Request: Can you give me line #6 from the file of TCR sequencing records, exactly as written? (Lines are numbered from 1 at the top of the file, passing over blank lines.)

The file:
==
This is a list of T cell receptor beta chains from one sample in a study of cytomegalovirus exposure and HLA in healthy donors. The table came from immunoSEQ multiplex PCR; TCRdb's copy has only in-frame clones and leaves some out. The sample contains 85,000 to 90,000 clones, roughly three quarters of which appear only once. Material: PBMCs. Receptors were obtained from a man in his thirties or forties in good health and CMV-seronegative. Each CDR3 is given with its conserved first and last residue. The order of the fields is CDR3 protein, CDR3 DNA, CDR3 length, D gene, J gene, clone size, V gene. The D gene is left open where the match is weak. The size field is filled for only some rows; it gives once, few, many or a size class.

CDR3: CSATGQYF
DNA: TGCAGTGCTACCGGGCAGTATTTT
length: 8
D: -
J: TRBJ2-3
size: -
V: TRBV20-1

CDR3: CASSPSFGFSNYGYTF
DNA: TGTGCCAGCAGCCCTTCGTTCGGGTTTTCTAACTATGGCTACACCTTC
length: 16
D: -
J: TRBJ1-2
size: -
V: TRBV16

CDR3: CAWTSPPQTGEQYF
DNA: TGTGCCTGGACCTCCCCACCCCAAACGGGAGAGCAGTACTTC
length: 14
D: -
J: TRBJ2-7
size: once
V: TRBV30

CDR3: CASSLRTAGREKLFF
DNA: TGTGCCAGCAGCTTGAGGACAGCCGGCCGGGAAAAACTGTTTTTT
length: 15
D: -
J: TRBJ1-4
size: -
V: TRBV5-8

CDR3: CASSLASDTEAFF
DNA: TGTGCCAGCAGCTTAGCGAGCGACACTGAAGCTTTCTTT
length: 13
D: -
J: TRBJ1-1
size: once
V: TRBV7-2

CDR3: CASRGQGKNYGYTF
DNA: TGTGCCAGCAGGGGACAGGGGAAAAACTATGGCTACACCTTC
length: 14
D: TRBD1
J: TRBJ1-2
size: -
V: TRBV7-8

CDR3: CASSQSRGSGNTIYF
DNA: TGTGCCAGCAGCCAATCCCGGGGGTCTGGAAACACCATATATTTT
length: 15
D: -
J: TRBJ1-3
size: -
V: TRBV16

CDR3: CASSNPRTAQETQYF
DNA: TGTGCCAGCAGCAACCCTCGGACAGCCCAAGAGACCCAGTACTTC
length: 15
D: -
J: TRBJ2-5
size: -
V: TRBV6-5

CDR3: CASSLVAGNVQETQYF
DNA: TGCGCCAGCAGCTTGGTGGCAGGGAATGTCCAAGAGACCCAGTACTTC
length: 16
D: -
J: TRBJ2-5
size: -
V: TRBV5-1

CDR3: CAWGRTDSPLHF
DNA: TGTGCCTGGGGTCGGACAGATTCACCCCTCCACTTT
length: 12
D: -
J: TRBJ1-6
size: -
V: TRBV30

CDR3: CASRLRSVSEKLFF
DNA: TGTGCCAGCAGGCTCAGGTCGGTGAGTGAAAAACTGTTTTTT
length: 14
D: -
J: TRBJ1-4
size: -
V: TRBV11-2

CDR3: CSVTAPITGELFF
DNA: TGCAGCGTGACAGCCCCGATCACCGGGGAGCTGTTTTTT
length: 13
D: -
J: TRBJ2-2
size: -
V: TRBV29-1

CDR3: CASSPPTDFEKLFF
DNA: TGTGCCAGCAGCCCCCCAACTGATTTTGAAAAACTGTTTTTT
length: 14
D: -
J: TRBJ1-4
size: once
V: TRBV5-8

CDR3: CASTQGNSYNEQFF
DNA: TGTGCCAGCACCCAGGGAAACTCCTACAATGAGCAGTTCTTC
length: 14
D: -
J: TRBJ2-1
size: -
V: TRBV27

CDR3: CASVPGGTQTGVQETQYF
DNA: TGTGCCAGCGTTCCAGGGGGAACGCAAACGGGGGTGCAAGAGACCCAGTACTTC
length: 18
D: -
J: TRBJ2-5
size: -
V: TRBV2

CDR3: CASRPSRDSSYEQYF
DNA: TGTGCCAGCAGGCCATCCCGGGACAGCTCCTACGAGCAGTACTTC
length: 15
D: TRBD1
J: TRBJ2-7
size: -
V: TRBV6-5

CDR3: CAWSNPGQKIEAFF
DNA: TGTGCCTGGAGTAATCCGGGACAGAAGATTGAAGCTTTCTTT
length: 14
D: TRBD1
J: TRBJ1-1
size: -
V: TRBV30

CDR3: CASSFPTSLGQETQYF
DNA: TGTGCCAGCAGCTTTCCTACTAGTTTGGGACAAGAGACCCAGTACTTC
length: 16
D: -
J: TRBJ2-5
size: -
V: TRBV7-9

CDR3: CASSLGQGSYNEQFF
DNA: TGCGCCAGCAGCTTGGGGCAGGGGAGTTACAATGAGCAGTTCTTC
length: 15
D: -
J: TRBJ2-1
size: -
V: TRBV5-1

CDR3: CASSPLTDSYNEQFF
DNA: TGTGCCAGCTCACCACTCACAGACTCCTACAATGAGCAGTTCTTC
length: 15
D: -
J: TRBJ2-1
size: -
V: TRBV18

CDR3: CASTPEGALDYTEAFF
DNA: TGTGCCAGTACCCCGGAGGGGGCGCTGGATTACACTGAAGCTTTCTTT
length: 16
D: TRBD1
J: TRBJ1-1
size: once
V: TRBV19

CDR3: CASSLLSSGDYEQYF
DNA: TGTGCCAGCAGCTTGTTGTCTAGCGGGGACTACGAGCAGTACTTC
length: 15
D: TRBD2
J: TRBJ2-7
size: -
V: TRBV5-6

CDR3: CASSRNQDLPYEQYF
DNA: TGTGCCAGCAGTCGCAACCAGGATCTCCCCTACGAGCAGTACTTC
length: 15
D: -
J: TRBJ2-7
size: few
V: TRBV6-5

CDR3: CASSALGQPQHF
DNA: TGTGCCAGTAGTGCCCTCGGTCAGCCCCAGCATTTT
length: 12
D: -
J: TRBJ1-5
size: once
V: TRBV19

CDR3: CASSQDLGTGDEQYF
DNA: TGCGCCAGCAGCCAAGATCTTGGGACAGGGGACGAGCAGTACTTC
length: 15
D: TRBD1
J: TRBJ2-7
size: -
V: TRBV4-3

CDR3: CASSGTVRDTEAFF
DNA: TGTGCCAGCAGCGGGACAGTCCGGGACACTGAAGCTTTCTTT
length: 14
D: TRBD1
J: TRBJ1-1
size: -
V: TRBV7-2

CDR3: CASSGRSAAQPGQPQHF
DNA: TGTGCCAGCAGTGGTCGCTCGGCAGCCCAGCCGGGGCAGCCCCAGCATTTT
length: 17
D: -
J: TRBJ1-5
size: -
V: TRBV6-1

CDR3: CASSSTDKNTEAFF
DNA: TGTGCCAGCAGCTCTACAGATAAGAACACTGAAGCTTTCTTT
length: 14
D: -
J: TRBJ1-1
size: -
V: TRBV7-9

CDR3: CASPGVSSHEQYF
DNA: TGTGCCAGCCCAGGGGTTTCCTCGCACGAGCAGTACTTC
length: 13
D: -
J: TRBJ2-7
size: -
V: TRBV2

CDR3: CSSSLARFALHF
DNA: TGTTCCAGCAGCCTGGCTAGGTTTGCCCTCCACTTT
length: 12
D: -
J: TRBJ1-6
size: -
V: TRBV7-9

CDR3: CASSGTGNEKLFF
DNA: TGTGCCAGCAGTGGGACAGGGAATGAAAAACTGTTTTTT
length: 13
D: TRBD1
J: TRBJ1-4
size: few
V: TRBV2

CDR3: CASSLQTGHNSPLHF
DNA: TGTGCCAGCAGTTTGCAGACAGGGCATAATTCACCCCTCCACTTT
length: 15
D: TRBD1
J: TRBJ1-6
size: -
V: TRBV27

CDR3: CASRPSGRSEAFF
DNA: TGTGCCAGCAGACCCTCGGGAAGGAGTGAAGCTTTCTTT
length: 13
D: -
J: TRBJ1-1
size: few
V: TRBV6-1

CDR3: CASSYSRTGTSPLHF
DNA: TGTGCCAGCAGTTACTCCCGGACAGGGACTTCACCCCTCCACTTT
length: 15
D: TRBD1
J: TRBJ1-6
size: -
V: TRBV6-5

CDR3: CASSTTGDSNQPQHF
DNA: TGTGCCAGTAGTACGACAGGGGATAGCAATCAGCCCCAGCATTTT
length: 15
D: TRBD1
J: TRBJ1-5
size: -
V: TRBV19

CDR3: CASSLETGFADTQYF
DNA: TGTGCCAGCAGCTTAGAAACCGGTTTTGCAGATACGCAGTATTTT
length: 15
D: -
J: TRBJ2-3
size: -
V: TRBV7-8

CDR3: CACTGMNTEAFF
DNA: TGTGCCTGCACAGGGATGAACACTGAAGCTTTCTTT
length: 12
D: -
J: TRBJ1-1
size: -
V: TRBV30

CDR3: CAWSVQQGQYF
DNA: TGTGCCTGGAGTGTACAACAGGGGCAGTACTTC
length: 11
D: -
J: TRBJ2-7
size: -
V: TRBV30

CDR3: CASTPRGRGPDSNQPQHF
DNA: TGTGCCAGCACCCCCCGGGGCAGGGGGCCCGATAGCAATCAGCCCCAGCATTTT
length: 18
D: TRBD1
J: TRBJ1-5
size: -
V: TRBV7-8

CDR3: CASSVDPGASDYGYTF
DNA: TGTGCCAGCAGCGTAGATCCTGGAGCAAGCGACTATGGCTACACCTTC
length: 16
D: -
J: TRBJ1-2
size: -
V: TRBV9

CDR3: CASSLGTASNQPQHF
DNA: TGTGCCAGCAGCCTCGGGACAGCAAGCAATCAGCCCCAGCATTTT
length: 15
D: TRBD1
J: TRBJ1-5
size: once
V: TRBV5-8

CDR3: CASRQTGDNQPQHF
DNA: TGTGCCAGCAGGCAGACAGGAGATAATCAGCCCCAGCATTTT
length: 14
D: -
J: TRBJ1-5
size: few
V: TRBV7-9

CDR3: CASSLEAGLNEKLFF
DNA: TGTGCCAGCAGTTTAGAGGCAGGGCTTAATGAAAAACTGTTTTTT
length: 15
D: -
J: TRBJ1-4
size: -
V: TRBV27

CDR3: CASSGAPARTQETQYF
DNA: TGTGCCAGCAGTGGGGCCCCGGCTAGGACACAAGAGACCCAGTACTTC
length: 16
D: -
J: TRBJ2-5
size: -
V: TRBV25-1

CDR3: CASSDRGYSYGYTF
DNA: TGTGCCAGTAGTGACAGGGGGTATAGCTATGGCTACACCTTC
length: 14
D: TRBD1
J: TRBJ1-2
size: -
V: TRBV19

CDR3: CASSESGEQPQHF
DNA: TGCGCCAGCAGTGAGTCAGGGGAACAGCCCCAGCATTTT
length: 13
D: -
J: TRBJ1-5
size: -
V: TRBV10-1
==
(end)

J: TRBJ2-3